Introduction: In this editorial, we delve into the pivotal subject of applicability of Section 186 of Companies Act, 2013 to Non-Banking Financial Companies (NBFCs). Understanding the legal provisions, exemptions, and key takeaways is crucial for NBFCs navigating through financial transactions.

Brief about Section 186 of Companies Act, 2013:

Section 186 of the Companies Act, 2013 deals with loans and investments made by a company. It specifies the conditions under which a company can provide loans to other entities, make investments, or provide guarantees or securities. The section imposes restrictions on the amount of loans, investments, or guarantees that a company can provide, and it mandates compliance with certain procedural requirements such as obtaining prior approval from the board of directors and shareholders.

The primary objective of Section 186 is to ensure transparency, accountability, and prudent financial management within companies.

Legal Provision of Section 186 of Companies Act, 2013:

[1]Section 186 (11) Nothing contained in this section, except sub-section (1), shall apply—

(a) to any loan made, any guarantee given or any security provided or any investment made by a banking company, or an insurance company, or a housing finance company in the ordinary course of its business, or a company established with the object of and engaged in the business of financing industrial enterprises, or of providing infrastructural facilities;

Non-Banking Financial Companies (NBFCs)

(b) to any investment—

(i) made by an investment company;

(ii) made in shares allotted in pursuance of clause (a) of sub-section (1) of section 62 or in shares allotted in pursuance of rights issues made by a body corporate;

(iii) made, in respect of investment or lending activities, by a non-banking financial company registered under Chapter III-B of the Reserve Bank of India Act, 1934 and whose principal business is acquisition of securities.

(12) The Central Government may make rules for the

Meaning of “business of financing companies” [Section 186(11)(2) Rule 11(2)] “business of financing industrial enterprises” shall include, with regard to a NBFC registered with RBI, “business of giving of any loan to a person or providing any guarantee or security for due repayment of any loan availed by any person in the ordinary course of its business.

Key Takeaways from Section 186 of Companies Act, 2013

This Section cover the following transaction:

  • give any LOAN to any person or other body corporate ;
  • give any GUARANTEE or PROVIDE SECURITY in connection with a loan to any other body corporate or person; and
  • ACQUIRE by way of subscription, purchase or otherwise, the securities of any other body corporate,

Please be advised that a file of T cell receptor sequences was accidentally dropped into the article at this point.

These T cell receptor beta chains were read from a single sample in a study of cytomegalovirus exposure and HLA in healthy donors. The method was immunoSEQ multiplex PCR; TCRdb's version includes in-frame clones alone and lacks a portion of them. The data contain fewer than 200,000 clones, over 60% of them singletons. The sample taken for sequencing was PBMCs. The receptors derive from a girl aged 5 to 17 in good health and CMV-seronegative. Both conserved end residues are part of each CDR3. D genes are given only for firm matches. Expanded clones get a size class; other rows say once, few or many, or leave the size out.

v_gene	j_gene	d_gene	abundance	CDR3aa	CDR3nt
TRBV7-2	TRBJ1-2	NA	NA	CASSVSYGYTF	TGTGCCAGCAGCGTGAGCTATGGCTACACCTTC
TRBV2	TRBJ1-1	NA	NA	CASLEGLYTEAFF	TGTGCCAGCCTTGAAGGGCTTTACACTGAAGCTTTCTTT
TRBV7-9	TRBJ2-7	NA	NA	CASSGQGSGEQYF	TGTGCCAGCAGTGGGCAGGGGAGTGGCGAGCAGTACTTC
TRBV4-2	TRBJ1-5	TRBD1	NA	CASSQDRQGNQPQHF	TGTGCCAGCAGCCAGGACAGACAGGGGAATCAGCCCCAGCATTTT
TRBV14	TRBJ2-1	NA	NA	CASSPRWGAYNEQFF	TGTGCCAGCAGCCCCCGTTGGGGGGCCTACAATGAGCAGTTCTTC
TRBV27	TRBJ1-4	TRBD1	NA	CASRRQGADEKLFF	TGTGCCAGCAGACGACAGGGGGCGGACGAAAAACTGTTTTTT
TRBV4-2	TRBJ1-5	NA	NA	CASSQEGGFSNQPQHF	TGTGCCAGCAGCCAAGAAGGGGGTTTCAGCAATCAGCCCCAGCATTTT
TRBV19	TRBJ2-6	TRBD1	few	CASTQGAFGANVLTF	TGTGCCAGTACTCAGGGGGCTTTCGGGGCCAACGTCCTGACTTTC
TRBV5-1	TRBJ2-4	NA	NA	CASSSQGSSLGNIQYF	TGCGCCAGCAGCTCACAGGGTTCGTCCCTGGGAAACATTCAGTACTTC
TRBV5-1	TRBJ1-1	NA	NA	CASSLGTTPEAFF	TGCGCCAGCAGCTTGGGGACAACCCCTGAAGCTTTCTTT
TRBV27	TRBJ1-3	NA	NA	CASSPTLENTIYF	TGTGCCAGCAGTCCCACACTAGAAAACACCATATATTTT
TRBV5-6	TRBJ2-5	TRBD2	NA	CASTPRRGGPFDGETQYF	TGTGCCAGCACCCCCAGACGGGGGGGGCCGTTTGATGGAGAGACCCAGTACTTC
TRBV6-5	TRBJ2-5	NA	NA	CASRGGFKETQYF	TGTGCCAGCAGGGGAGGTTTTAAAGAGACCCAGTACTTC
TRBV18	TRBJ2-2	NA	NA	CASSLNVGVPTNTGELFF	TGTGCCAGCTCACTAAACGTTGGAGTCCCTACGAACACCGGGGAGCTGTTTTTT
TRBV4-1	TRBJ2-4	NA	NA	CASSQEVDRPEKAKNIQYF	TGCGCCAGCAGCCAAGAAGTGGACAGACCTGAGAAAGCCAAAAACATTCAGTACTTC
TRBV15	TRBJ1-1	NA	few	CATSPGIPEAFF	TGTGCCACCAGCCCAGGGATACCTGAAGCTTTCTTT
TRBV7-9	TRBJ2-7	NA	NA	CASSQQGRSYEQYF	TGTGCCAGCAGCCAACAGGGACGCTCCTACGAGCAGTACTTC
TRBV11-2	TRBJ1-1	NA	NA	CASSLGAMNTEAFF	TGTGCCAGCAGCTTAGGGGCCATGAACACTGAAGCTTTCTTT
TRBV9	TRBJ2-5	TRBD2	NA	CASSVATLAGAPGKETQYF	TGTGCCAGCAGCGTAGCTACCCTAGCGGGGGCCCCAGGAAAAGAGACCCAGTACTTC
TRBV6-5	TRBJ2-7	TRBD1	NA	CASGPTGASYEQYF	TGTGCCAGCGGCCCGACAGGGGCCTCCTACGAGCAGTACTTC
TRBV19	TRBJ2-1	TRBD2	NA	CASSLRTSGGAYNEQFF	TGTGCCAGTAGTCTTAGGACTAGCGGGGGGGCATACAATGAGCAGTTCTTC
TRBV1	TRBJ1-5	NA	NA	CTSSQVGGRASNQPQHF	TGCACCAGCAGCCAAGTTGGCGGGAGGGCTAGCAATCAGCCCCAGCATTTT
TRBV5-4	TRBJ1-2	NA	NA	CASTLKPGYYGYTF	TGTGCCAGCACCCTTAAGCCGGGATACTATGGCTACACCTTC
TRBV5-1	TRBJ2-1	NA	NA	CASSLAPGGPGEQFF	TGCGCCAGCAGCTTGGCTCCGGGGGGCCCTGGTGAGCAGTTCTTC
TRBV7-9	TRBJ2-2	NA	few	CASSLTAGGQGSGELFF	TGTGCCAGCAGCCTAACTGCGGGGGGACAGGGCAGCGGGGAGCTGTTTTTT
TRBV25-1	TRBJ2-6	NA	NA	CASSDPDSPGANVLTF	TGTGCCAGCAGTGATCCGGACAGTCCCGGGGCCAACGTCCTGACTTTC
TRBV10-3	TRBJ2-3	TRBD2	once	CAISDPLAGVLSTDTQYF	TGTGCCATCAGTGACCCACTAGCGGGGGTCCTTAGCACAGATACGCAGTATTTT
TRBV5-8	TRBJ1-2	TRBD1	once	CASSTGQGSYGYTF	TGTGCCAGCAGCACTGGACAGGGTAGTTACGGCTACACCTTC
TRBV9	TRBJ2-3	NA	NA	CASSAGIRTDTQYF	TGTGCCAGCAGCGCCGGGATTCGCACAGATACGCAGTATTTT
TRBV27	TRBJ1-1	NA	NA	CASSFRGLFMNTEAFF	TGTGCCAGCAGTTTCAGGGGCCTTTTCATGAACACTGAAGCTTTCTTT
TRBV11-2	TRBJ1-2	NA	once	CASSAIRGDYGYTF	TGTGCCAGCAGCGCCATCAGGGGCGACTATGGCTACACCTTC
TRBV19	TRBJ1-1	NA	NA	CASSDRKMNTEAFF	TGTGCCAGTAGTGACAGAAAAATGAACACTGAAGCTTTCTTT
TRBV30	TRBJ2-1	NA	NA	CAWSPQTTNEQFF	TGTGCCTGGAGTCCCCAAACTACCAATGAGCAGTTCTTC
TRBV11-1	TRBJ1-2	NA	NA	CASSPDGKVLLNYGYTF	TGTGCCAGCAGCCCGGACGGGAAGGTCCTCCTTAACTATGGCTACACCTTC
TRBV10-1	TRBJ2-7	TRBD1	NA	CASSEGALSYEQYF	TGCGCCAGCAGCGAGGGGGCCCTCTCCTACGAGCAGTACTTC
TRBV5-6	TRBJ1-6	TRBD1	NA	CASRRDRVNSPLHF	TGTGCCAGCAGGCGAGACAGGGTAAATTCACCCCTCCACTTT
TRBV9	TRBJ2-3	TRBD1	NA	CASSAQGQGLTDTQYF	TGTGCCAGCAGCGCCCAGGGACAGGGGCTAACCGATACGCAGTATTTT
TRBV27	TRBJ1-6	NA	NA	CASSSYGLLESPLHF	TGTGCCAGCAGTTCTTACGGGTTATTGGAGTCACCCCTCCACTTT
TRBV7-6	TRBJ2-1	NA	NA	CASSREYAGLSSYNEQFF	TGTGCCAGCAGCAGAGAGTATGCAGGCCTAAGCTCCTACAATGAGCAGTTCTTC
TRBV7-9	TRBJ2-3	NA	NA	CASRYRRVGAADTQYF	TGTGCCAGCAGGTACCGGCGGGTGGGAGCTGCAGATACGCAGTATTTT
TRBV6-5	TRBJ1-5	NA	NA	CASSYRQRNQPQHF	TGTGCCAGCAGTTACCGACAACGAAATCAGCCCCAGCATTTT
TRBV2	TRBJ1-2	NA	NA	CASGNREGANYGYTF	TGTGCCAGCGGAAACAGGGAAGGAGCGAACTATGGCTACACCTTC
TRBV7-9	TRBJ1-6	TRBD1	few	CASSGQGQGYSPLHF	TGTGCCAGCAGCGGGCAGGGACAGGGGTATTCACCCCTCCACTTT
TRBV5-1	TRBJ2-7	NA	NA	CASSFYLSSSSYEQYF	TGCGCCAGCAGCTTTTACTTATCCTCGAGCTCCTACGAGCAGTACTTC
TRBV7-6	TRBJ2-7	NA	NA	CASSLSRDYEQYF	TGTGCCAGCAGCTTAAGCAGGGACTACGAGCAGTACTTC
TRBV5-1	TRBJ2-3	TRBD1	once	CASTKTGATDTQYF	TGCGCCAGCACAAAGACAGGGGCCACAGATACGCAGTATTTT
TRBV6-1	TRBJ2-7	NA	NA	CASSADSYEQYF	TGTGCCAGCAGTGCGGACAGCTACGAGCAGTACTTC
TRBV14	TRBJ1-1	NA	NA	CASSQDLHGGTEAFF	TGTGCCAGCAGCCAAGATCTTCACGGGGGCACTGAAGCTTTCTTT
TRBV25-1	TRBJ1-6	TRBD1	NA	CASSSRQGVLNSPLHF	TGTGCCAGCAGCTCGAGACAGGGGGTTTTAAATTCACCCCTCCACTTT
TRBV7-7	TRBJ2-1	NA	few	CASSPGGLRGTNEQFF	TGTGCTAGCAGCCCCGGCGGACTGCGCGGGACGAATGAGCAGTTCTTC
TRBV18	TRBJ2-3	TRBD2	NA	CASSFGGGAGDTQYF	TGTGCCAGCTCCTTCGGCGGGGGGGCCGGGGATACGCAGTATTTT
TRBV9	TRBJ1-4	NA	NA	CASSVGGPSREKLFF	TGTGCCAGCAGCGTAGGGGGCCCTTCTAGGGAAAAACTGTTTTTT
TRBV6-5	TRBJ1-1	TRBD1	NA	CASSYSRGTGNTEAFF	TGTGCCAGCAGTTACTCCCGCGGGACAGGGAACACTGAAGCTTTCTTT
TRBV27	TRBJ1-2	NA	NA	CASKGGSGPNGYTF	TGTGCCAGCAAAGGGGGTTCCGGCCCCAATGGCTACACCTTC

Fully exemption from Section 186:

Section 186 shall not be applicable in case of providing of Loan, Guarantee Security by:

i. Banking Company

ii. Insurance Company

iii. Housing Finance Company

iv. A company in Infrastructure Facilities

Understanding from NBFC point of view:

As per Section 186(11), it seems that there is partial exemption to NBFC from the provisions of Section 186.

I. Exemption in Investment:

If the principal business of NBFC is acquisition of securities, then Section 186 shall not be applicable to such NBFC for any investment made by an NBFC.

When a non-bank financial company (NBFC) has a primary activity that is not the acquisition of securities, then it is possible to hold the opinion that this exemption is not applicable to such NBFC.

II. Exemption in Business of financing:

As per Rule 11(2), if business of NBFC (which is registered with RBI) giving of any loan to a person or providing any guaranty or security for due repayment of any loan availed by any person in the ordinary course of its business.

As per this, NBFC exempt to give Loan, Guarantee or Security only if the other person use such Loan, Guarantee or security for due repayment of its loan, which has taken by such person in ordinary course of business.

Because of this, one could argue that NBFC companies are not completely free from the provisions of Section 186. In the scenario described above, it is entitled to a partial exemption from NBFC. Any time an NBFC provides a loan, guarantee, or security, with the exception of the situations described above, the NBFC is required to comply with the provisions of Section 186 regarding the limit, interest, and other related matters.

Conclusion: Section 186 of the Companies Act, 2013 does not specifically exempt Non-Banking Financial Companies (NBFCs) from its provisions. However, NBFCs are subject to regulation by the Reserve Bank of India (RBI) and must adhere to the guidelines and regulations issued by the RBI regarding loans, investments, and other financial transactions. These regulations often cover similar aspects as Section 186 but may have specific provisions tailored to the functioning and operations of NBFCs.

[1]Substituted vide Companies (Amendment) Act, 2017 dated 03.01.2018 Effective from 7th May,2018.


Author – CS Divesh Goyal, GOYAL DIVESH & ASSOCIATES Company Secretary in Practice from Delhi and can be contacted at

Author Bio

Qualification: CS
Company: Goyal Divesh & Associates
Location: Delhi, New Delhi, IN
Member Since: 04 Jun 2017 | Total Posts: 595
CS Divesh Goyal is Fellow Member of the Institute of Companies Secretaries and Practicing Company Secretary in Delhi and Steering Voice in the Corporate World. He is a competent professional having enrich post qualification experience of a decade with expertise in Corporate Law, FEMA, IBC, SEBI, View Full Profile

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February 2024